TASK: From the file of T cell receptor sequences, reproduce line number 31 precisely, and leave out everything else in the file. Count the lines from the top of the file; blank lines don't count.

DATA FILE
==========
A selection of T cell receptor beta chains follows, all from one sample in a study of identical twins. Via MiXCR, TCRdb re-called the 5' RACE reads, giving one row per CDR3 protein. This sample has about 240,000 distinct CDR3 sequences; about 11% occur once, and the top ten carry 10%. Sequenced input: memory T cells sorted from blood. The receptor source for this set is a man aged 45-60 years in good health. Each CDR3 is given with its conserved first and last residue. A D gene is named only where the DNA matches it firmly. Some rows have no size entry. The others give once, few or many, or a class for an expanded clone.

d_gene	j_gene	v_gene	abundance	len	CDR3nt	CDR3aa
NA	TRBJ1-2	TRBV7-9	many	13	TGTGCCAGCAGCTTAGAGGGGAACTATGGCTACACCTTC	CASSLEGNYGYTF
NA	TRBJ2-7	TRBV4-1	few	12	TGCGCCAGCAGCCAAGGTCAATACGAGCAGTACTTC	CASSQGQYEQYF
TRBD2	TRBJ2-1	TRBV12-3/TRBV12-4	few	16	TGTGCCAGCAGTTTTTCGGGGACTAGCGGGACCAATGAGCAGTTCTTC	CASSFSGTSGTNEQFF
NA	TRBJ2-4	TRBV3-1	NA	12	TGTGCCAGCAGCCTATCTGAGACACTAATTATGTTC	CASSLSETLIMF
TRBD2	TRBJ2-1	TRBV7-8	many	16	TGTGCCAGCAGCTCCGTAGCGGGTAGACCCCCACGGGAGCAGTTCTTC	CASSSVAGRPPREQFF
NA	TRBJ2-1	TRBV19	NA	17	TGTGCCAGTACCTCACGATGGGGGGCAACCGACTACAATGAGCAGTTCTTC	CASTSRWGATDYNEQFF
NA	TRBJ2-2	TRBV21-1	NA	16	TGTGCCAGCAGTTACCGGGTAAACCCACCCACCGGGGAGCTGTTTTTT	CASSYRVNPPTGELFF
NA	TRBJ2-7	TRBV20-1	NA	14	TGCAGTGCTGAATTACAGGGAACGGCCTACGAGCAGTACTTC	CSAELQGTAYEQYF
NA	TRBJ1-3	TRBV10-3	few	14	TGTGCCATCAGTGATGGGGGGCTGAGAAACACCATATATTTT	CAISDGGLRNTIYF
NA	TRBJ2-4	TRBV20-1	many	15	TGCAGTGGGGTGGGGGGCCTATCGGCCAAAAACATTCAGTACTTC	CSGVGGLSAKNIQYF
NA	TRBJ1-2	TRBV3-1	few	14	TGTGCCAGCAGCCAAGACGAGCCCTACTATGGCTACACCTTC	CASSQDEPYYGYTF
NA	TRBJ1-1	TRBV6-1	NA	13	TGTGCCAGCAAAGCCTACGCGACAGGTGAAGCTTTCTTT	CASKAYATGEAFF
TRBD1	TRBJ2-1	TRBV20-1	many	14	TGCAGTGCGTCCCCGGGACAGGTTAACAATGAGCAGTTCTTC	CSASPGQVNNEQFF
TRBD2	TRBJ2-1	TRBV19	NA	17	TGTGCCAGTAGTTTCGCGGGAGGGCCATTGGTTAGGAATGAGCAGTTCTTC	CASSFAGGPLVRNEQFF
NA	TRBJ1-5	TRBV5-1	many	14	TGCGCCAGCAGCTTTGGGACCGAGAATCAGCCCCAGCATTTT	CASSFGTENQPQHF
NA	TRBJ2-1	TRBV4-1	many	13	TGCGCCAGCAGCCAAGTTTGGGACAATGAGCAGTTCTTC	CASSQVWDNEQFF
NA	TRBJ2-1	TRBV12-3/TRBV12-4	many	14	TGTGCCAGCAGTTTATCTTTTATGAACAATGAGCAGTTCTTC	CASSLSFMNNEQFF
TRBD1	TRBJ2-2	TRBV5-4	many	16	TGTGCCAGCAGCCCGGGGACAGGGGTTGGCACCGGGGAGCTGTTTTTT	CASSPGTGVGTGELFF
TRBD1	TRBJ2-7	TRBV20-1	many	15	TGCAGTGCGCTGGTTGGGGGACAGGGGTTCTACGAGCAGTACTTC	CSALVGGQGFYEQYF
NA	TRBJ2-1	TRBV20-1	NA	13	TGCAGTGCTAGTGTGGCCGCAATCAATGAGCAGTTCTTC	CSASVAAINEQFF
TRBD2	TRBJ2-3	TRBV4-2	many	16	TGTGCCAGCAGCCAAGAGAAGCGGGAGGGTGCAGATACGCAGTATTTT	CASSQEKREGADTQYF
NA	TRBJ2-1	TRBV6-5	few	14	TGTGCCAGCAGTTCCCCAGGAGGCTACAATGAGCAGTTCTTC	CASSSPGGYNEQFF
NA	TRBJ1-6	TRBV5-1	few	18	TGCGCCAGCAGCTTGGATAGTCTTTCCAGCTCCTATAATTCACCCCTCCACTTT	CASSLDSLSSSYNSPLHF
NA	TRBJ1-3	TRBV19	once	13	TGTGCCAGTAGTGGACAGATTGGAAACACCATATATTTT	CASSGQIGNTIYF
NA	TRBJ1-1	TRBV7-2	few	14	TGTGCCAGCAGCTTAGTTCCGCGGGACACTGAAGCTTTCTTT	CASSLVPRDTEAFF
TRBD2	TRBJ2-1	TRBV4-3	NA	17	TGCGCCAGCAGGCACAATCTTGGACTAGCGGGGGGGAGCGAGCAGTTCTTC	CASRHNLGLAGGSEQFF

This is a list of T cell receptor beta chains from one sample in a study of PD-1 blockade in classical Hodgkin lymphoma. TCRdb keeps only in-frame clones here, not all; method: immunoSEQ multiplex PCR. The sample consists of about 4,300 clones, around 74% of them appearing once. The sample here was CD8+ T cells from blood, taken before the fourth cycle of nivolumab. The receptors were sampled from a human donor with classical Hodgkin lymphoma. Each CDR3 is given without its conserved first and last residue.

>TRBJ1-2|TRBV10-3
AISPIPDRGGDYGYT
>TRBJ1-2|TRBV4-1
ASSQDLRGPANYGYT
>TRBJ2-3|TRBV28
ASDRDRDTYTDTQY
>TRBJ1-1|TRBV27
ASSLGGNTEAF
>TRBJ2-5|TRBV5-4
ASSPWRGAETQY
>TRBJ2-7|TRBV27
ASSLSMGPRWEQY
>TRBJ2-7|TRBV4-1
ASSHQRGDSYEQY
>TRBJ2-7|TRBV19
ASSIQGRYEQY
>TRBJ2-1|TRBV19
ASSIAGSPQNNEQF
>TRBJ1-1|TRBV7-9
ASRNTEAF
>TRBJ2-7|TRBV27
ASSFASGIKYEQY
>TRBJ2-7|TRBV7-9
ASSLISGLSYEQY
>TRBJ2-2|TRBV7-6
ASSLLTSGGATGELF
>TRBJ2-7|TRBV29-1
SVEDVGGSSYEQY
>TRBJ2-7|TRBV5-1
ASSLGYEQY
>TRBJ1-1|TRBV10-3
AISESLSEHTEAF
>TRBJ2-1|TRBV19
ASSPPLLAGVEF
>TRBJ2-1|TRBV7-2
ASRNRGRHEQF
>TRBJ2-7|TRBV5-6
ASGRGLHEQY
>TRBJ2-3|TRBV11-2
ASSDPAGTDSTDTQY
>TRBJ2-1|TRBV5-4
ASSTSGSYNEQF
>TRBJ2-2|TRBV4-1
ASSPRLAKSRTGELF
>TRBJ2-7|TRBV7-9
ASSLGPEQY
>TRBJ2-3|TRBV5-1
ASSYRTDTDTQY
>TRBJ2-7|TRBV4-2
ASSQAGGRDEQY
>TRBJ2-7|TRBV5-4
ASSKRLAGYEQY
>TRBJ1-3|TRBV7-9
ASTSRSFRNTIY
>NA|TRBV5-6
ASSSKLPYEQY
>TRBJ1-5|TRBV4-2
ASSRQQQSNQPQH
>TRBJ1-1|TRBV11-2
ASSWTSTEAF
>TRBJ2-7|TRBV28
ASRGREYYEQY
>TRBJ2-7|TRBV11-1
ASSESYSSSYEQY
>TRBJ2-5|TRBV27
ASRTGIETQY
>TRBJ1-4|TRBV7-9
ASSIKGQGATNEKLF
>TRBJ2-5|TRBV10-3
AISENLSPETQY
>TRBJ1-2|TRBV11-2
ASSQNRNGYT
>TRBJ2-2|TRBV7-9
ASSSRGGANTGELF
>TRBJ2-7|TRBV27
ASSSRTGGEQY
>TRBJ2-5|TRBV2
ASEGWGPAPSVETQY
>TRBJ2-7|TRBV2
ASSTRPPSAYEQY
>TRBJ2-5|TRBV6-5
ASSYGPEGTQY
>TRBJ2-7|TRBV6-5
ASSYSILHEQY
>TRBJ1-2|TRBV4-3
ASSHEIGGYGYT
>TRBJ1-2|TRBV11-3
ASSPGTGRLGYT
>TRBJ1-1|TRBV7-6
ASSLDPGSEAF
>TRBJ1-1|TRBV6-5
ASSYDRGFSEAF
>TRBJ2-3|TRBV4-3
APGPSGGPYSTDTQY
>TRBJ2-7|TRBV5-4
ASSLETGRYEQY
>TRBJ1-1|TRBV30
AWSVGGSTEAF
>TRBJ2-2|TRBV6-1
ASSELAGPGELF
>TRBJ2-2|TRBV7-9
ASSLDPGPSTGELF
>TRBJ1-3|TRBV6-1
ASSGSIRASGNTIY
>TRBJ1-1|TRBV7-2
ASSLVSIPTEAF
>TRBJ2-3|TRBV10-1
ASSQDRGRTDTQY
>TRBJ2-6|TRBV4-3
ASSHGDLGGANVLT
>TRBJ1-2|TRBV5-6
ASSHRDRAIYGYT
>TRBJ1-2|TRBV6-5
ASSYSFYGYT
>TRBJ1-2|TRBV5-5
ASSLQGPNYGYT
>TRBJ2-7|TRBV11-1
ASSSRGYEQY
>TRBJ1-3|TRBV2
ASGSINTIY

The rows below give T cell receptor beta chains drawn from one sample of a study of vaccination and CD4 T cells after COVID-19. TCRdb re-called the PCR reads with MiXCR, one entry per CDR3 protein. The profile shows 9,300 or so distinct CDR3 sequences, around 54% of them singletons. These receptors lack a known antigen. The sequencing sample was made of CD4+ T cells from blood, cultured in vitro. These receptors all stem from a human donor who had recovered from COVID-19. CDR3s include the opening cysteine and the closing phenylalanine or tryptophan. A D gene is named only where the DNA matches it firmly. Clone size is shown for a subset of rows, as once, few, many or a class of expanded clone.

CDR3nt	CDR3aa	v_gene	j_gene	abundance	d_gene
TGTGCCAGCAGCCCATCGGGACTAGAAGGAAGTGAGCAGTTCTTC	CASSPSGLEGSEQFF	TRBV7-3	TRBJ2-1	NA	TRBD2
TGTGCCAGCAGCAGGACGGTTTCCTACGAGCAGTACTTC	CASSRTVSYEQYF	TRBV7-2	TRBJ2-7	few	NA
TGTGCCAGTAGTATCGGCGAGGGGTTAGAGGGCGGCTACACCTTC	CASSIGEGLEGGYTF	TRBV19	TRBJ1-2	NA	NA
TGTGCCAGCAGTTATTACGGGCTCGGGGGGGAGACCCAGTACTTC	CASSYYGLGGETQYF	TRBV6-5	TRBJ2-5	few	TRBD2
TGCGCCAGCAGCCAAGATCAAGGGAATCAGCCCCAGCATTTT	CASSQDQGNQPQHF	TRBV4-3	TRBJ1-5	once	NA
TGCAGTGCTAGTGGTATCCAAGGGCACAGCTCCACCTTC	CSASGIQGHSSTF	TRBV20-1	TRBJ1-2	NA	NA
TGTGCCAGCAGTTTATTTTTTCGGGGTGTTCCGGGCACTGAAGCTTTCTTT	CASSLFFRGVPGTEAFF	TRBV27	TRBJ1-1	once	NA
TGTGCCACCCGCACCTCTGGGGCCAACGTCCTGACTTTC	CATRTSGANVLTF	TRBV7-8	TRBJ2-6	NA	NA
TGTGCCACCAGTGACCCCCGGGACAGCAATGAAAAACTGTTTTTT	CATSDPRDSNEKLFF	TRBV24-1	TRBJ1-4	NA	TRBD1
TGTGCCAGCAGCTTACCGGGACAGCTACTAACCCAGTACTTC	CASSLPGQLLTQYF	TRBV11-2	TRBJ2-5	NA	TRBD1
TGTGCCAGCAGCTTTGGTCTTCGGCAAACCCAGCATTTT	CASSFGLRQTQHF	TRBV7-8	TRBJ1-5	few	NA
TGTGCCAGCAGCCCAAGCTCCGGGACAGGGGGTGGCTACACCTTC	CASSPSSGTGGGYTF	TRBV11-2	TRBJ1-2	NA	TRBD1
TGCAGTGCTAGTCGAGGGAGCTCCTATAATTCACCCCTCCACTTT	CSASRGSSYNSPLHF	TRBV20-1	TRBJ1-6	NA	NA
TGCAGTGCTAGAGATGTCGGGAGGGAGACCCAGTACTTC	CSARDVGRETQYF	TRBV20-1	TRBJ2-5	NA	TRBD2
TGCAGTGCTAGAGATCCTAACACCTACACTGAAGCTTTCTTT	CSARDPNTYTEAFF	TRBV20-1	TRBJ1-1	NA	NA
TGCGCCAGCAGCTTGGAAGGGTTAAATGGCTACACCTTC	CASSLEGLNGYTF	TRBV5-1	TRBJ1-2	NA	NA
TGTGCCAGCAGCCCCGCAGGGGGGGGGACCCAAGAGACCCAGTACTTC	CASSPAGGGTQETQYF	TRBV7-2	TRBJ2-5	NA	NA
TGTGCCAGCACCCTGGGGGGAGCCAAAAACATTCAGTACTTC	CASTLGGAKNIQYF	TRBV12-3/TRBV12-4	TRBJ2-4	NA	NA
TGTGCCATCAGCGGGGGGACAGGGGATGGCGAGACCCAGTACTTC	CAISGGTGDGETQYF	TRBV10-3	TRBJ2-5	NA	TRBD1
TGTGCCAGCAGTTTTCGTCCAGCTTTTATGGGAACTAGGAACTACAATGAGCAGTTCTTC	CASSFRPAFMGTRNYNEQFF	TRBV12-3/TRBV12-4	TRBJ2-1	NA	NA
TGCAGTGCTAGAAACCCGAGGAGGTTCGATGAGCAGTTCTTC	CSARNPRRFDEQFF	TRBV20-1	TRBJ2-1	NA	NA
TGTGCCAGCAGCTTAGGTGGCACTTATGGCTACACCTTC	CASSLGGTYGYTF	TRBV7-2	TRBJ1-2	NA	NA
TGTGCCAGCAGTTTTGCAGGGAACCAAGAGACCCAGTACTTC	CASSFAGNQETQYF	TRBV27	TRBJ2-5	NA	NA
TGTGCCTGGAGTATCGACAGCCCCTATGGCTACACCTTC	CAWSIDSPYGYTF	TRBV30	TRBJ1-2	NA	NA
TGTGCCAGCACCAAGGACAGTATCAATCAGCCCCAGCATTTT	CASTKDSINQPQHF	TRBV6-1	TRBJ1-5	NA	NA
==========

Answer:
AISPIPDRGGDYGYT